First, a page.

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This is an example of the few entirely ‘shell still-life’ oil-paintings. It was made by Balthasar van der Ast and is dated 1630–1650, during his Delft period [1]. This painting is in the collection of the Phoenix Art Museum [2].


Although the painting is entitled “Sea shells” (and most of them are), there are some land shells. They are at the lower right-hand margin. One is a dorsal view of a whitish colour form of Liguus fasciatus (Müller, 1774), a species occurring on Cuba. The spiral colour band at the periphery is crossed by a varix, an old apertural lip at which the growth was halted, while the animal completed its shell at a later stage.


Two others, seemingly identical, are slightly to the left and may only partly be seen, one showing the aperture from below, one in dorsal view. They superficially look identical but they are not. Only the one in dorsal view is a land snail. Although the axial black-and-white, dazzling streaks, the impression below the suture, and the reddish spire all seem typical of Achatina achatina (Linnaeus, 1758), the species identification remains doubtful. This is a West African genus.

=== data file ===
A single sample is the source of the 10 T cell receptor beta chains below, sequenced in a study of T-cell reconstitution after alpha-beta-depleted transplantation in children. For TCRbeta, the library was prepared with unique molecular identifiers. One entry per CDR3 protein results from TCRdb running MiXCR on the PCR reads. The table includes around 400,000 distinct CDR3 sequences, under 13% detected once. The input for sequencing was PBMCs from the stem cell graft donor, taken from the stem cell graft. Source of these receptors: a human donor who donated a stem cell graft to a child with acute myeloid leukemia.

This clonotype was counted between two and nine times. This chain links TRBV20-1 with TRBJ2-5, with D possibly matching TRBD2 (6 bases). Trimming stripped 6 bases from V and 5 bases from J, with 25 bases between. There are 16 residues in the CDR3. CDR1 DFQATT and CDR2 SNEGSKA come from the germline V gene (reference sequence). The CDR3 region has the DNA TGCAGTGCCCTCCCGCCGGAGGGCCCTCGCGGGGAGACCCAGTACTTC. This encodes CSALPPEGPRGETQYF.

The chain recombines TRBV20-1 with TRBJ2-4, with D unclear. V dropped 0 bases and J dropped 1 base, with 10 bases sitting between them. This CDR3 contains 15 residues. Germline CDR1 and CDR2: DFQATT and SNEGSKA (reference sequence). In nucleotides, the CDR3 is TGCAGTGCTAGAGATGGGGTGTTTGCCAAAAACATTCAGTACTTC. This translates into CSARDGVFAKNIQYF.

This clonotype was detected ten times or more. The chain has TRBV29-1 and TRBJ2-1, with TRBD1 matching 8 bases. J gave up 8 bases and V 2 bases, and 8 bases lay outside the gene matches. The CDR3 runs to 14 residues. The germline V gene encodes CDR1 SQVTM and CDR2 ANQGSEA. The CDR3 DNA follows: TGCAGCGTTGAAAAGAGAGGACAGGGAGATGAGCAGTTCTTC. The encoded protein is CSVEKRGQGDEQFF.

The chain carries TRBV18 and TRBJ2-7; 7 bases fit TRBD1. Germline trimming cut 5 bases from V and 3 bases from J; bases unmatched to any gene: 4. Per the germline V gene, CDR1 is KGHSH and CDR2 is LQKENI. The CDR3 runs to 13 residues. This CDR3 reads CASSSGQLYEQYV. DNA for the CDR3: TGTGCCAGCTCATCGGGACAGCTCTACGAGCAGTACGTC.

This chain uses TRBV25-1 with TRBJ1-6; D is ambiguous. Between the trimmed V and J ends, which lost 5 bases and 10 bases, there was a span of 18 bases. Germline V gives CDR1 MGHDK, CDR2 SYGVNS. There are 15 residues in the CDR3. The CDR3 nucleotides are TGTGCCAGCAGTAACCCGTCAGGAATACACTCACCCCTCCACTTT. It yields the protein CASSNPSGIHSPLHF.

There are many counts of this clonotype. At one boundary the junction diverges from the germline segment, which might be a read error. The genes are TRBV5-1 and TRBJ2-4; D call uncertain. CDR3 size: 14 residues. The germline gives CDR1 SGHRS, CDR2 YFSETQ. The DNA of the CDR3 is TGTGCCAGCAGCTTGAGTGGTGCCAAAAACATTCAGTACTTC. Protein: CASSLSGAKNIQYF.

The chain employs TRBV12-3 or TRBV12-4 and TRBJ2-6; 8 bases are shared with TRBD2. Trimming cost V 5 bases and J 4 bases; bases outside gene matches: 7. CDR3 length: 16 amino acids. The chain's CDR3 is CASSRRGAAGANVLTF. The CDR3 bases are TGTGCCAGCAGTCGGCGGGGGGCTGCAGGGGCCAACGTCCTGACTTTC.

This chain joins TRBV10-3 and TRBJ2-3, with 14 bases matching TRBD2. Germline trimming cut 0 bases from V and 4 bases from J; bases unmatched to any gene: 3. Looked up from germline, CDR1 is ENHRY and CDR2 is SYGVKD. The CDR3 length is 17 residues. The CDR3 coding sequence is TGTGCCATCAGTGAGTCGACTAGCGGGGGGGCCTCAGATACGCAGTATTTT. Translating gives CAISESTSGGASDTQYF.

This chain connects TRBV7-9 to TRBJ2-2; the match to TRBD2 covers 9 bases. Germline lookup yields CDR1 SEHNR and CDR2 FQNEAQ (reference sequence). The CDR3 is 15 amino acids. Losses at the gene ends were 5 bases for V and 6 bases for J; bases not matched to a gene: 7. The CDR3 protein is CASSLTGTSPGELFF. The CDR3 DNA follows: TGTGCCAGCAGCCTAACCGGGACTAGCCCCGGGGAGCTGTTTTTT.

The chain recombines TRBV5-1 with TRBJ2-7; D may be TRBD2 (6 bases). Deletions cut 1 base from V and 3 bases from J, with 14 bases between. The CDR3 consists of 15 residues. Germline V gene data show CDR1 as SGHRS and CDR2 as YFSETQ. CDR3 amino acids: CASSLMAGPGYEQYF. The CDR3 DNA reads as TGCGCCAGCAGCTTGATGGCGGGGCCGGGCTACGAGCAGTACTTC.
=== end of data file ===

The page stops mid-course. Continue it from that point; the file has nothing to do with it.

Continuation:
Both Achatina and Liguus shells could have been brought to the Netherlands through the West Indian Company, who traded goods from West Africa, Brazil, and the Caribbean.

I am grateful to my colleagues Dolf van Bruggen and Ton de Winter for the identification of the achatinid, and to Ana Cox of the Phoenix Art Museum for supplying the pictures.

[1] http://explore.rkd.nl/explore/artists/2800.
[2] PAM, inv. 1964.250. [on special request the full caption information is here given: Balthasar van der Ast
Sea Shells
oil on panel
21 3/4 x 30 1/4 in. (55.2 x 76.8 cm)
Collection of Phoenix Art Museum, Gift of Mr. & Mrs. Donald D. Harrington]